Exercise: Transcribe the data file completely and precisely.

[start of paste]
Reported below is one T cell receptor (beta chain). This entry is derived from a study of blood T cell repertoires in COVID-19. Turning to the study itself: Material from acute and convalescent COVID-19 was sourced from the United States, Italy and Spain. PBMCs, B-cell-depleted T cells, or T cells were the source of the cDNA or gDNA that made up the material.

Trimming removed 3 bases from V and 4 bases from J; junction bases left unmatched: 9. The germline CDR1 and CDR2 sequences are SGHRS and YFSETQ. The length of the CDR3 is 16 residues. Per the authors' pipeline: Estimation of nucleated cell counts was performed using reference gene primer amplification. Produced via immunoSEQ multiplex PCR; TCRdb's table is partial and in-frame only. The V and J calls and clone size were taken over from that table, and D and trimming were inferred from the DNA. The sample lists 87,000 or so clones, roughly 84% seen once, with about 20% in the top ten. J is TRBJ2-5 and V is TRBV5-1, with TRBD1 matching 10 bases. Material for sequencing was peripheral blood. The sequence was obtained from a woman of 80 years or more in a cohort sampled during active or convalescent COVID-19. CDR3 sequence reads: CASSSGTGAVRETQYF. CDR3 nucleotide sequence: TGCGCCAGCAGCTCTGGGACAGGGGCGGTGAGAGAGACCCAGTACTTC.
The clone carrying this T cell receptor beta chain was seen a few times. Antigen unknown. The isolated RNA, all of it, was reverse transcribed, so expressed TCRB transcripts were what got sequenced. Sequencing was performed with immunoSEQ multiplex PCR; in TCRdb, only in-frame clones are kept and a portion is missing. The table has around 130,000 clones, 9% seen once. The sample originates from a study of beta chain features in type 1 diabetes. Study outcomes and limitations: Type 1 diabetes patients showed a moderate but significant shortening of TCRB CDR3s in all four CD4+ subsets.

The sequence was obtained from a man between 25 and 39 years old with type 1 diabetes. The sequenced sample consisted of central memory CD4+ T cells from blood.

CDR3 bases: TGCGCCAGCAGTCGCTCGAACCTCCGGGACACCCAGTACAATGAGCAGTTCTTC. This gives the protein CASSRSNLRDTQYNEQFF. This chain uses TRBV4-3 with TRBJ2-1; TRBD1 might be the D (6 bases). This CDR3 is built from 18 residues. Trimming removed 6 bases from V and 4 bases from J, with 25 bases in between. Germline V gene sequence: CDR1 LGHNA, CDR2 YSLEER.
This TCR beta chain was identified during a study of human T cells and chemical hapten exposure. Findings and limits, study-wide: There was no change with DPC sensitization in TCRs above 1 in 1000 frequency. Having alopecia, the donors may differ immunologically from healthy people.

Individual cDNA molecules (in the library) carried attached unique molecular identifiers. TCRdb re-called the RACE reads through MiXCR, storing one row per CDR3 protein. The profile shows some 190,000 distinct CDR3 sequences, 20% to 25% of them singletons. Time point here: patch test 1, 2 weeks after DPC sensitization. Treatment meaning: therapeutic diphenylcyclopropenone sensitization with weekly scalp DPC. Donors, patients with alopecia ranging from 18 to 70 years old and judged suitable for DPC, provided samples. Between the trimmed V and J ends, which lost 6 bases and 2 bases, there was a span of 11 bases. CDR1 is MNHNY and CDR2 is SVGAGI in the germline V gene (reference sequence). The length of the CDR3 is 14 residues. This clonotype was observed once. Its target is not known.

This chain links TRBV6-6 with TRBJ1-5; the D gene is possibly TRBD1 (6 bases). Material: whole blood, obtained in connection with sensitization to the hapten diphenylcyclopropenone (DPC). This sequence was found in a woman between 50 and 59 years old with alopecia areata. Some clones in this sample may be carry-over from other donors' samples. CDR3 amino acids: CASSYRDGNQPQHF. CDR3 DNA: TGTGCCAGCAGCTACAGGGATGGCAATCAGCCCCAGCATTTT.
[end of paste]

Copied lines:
Reported below is one T cell receptor (beta chain). This entry is derived from a study of blood T cell repertoires in COVID-19. Turning to the study itself: Material from acute and convalescent COVID-19 was sourced from the United States, Italy and Spain. PBMCs, B-cell-depleted T cells, or T cells were the source of the cDNA or gDNA that made up the material.

Trimming removed 3 bases from V and 4 bases from J; junction bases left unmatched: 9. The germline CDR1 and CDR2 sequences are SGHRS and YFSETQ. The length of the CDR3 is 16 residues. Per the authors' pipeline: Estimation of nucleated cell counts was performed using reference gene primer amplification. Produced via immunoSEQ multiplex PCR; TCRdb's table is partial and in-frame only. The V and J calls and clone size were taken over from that table, and D and trimming were inferred from the DNA. The sample lists 87,000 or so clones, roughly 84% seen once, with about 20% in the top ten. J is TRBJ2-5 and V is TRBV5-1, with TRBD1 matching 10 bases. Material for sequencing was peripheral blood. The sequence was obtained from a woman of 80 years or more in a cohort sampled during active or convalescent COVID-19. CDR3 sequence reads: CASSSGTGAVRETQYF. CDR3 nucleotide sequence: TGCGCCAGCAGCTCTGGGACAGGGGCGGTGAGAGAGACCCAGTACTTC.
The clone carrying this T cell receptor beta chain was seen a few times. Antigen unknown. The isolated RNA, all of it, was reverse transcribed, so expressed TCRB transcripts were what got sequenced. Sequencing was performed with immunoSEQ multiplex PCR; in TCRdb, only in-frame clones are kept and a portion is missing. The table has around 130,000 clones, 9% seen once. The sample originates from a study of beta chain features in type 1 diabetes. Study outcomes and limitations: Type 1 diabetes patients showed a moderate but significant shortening of TCRB CDR3s in all four CD4+ subsets.

The sequence was obtained from a man between 25 and 39 years old with type 1 diabetes. The sequenced sample consisted of central memory CD4+ T cells from blood.

CDR3 bases: TGCGCCAGCAGTCGCTCGAACCTCCGGGACACCCAGTACAATGAGCAGTTCTTC. This gives the protein CASSRSNLRDTQYNEQFF. This chain uses TRBV4-3 with TRBJ2-1; TRBD1 might be the D (6 bases). This CDR3 is built from 18 residues. Trimming removed 6 bases from V and 4 bases from J, with 25 bases in between. Germline V gene sequence: CDR1 LGHNA, CDR2 YSLEER.
This TCR beta chain was identified during a study of human T cells and chemical hapten exposure. Findings and limits, study-wide: There was no change with DPC sensitization in TCRs above 1 in 1000 frequency. Having alopecia, the donors may differ immunologically from healthy people.

Individual cDNA molecules (in the library) carried attached unique molecular identifiers. TCRdb re-called the RACE reads through MiXCR, storing one row per CDR3 protein. The profile shows some 190,000 distinct CDR3 sequences, 20% to 25% of them singletons. Time point here: patch test 1, 2 weeks after DPC sensitization. Treatment meaning: therapeutic diphenylcyclopropenone sensitization with weekly scalp DPC. Donors, patients with alopecia ranging from 18 to 70 years old and judged suitable for DPC, provided samples. Between the trimmed V and J ends, which lost 6 bases and 2 bases, there was a span of 11 bases. CDR1 is MNHNY and CDR2 is SVGAGI in the germline V gene (reference sequence). The length of the CDR3 is 14 residues. This clonotype was observed once. Its target is not known.

This chain links TRBV6-6 with TRBJ1-5; the D gene is possibly TRBD1 (6 bases). Material: whole blood, obtained in connection with sensitization to the hapten diphenylcyclopropenone (DPC). This sequence was found in a woman between 50 and 59 years old with alopecia areata. Some clones in this sample may be carry-over from other donors' samples. CDR3 amino acids: CASSYRDGNQPQHF. CDR3 DNA: TGTGCCAGCAGCTACAGGGATGGCAATCAGCCCCAGCATTTT.